Cf: My Current Fear
By Priscilla Markus
Being diagnosed with a terminal illness at 18 years old is terrifying. Two weeks ago, I turned 31 and I am having a very difficult time accepting that I have this disease. No one in my life discusses it, including my 28-year-old Cyster. Yes, I did say CYSTER. She was diagnosed weeks after me, only to discover that although she has CF, she has absolutely no symptoms.
Before diving into the meticulous facts about my life with CF, let me tell you about myself. I am smart; complicated, yet simple. I am beautiful. I am sensitive. I am terrified of acceptance and I am exploring the concept of it. I dream, but always with my feet on the ground. I love to love. I have been hurt to the core, but I am in the process of rebuilding myself. I have anxiety and struggle with mental illness. I am insecure, yet incredibly secure when I really think about it. I like art. I like semicolons. I like to sing. I like to read poetry; and I like to write. We all have that one thing in our life that we are afraid of facing. For me, it is my CF; which is why I want to write about it.
My belief is that fear, like any other emotion, is temporary just as long as you commit to explore the root of the cause.
This can be different for everyone. For me, it is acceptance. I need to accept that this illness is a part of me. It does not define me, yet it is who I am. Have I accepted that? Not yet. I am in therapy twice a week. I am trying to link up with other CF patients in order to feel more connected to the disease. I am trying to understand who I am. I am trying to understand why I have been avoiding my breathing treatments. I am trying to understand why I have anxiety when I have to force myself to do my breathing treatments.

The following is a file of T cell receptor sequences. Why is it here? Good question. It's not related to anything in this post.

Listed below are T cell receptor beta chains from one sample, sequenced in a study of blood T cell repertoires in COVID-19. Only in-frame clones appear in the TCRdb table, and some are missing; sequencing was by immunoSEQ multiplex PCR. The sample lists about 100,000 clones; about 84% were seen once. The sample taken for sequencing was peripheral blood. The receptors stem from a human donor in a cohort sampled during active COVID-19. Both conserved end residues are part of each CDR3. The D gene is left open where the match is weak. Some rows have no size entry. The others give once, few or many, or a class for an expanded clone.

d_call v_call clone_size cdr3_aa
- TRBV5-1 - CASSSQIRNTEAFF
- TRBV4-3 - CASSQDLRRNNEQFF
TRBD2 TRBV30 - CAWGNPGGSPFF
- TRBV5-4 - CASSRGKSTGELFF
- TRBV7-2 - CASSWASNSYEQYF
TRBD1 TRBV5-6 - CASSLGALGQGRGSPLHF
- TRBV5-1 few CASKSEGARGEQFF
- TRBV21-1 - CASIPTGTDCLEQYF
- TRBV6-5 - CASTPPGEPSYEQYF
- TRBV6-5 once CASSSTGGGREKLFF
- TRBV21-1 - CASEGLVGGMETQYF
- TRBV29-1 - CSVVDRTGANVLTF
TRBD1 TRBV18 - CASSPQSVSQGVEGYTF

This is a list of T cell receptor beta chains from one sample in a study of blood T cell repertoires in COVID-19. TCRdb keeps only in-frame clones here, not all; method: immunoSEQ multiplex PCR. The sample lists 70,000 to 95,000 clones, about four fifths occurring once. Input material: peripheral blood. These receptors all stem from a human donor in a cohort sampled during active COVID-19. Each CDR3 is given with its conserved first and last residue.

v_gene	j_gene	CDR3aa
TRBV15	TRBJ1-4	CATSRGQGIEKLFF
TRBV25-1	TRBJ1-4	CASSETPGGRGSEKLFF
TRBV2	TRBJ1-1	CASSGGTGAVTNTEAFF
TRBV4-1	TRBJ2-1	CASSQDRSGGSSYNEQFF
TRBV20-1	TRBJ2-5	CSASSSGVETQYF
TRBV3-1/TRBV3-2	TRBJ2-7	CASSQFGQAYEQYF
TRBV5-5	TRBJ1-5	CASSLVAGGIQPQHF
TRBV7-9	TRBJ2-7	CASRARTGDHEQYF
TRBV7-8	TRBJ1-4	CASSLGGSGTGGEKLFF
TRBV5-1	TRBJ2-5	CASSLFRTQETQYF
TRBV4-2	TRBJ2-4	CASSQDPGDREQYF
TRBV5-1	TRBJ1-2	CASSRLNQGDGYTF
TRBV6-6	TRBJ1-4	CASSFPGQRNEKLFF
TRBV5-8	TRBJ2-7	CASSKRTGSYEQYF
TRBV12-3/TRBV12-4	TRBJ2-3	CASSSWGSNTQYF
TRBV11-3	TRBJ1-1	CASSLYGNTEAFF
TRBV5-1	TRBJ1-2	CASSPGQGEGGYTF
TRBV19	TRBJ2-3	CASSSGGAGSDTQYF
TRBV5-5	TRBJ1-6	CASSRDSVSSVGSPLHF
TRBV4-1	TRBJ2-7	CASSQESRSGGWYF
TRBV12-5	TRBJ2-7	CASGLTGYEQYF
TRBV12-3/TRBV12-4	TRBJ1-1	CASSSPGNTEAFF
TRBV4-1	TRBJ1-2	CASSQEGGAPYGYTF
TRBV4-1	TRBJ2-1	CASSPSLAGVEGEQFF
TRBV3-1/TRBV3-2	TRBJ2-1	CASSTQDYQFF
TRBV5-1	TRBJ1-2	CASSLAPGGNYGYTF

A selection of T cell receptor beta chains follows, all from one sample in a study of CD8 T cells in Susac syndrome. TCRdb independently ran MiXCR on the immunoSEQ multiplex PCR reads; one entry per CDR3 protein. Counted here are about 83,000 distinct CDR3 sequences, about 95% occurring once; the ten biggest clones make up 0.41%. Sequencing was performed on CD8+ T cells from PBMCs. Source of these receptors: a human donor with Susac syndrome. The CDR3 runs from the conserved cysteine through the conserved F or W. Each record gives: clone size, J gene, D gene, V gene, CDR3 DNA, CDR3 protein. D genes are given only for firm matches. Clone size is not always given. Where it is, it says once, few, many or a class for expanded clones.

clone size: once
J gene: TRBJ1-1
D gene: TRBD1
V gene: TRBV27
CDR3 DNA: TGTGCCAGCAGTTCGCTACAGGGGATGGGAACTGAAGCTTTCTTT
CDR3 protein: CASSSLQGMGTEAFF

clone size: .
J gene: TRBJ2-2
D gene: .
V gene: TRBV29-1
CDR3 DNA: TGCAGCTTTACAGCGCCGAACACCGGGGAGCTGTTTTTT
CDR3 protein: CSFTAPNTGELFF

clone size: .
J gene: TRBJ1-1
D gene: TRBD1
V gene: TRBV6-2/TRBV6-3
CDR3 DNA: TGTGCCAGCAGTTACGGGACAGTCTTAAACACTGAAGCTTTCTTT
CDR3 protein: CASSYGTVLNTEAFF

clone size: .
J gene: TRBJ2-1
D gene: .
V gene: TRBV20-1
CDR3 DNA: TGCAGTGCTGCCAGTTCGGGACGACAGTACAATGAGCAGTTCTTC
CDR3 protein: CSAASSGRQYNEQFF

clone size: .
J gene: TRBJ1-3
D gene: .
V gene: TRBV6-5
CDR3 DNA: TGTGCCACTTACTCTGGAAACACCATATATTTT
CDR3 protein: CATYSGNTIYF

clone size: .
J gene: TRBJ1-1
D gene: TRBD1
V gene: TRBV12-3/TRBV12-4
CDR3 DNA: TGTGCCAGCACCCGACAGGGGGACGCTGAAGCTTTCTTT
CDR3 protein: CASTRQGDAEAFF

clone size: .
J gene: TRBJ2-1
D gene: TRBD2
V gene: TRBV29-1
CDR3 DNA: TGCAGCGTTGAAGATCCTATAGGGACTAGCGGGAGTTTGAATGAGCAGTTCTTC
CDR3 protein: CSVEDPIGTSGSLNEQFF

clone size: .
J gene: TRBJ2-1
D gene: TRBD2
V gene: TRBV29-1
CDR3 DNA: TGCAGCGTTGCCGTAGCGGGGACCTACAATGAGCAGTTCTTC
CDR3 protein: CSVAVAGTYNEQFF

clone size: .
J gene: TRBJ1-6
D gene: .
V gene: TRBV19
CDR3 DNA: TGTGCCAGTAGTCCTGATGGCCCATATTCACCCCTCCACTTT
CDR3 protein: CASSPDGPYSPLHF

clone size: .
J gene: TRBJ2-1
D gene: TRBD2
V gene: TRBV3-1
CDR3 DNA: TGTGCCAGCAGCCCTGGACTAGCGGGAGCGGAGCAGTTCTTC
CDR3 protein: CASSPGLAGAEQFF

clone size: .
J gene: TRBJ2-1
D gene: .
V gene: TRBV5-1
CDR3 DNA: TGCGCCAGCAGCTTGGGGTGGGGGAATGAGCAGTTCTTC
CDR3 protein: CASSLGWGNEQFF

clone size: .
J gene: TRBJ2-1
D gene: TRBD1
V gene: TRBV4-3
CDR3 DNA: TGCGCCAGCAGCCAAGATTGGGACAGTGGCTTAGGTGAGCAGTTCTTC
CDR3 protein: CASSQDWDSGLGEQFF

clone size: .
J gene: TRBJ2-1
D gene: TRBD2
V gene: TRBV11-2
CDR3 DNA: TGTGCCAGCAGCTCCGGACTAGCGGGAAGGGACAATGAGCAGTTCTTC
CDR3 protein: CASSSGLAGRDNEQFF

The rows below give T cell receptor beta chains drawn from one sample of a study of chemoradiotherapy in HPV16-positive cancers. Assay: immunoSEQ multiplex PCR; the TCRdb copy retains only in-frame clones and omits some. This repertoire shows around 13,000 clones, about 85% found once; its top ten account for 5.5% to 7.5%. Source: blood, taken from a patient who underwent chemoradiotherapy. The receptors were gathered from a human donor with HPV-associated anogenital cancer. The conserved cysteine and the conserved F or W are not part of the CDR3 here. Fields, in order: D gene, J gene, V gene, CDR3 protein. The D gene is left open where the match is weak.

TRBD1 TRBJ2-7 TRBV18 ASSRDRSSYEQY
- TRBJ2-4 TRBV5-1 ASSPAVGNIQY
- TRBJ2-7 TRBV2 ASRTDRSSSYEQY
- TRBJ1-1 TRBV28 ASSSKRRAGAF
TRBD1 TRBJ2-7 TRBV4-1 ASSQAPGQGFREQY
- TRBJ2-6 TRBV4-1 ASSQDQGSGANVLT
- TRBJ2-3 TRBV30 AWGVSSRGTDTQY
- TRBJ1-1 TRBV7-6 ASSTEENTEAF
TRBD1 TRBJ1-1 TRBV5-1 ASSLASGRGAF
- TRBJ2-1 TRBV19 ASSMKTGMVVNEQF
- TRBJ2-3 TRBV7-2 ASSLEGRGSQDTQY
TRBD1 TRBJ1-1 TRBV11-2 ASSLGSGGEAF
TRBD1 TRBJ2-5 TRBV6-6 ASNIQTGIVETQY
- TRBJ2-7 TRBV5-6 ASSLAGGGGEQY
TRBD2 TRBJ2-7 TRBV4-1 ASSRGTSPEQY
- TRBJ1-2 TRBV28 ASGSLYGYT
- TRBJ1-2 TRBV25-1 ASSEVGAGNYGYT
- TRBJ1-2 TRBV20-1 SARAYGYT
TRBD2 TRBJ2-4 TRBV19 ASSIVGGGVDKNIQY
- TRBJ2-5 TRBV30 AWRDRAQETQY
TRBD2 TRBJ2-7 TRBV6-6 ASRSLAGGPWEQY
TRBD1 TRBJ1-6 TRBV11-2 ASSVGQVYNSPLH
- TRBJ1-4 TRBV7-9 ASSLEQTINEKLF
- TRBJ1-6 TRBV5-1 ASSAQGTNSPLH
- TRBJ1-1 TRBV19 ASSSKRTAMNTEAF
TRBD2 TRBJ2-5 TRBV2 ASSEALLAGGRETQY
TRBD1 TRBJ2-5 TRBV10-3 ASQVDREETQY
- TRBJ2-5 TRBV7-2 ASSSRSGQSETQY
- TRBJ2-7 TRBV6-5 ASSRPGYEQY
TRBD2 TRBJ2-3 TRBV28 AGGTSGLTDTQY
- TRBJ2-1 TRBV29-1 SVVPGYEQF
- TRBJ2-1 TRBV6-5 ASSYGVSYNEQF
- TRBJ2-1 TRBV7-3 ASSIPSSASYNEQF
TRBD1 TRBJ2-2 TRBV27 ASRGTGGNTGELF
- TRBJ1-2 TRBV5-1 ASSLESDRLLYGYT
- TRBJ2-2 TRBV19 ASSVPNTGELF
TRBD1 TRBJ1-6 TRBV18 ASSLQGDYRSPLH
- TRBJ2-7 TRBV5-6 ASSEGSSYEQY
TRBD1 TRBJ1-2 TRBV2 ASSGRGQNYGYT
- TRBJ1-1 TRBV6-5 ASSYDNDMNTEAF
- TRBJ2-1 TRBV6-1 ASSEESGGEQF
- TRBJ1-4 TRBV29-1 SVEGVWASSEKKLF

My CF has always been focused on gastrointestinal issues. I have had a feeding tube; I take about 30-40 pills a day in order to be able to eat. I have chronic pancreatitis, which is severely painful. I take pain medication every four to six hours to avoid having to rush to the hospital.
After truly living with this illness for 13 years, I have learned that physical and mental pain are unmistakably similar. Mental illness in itself is so complex and it represents a huge part of who I am; so when I learned that I have this life-changing disease, I do not think I was prepared for what came next. Preparing the nebulizer treatments that take forever. Having to boil the pieces to deep clean them; feeling sick and shaky while doing the breathing treatments. Not knowing when my next hospital stay will be. Trying to manage my anxiety so my pancreas does not act up. Not to mention having to live a “normal” lifestyle by going to work while in pain and having to lay down in an empty room while my co-workers talk about where I am and how I am never at my desk; which, of course, lights up my anxiety like a match ready to light a fire.
Anyway, this is a little taste of my life with CF. I am still discovering myself. Peeling every layer that defines me. This illness is still very new to me and I look forward to sharing more with you about the different topics of my life with CF.
One of my best friends always reminds me that the only way out is through. I think that is the perfect analogy. Let’s try this…
Hi. My name is Priscilla and I have CF. Which, is also, my Current Fear.
About the Author: Priscilla Markus is a 31-year-old CF patient residing in Los Angeles, California. Priscilla was raised in Buenos Aires, Argentina and speaks fluent English and Spanish. She enjoys anything art-related. She is also a singer-songwriter and has sung the National Anthem for various sporting events in Los Angeles, including the Clippers, Lakers, Dodgers, and Kings. She enjoys traveling, writing and reading poetry. She is very spiritual and manages her CF with introspection and creativity.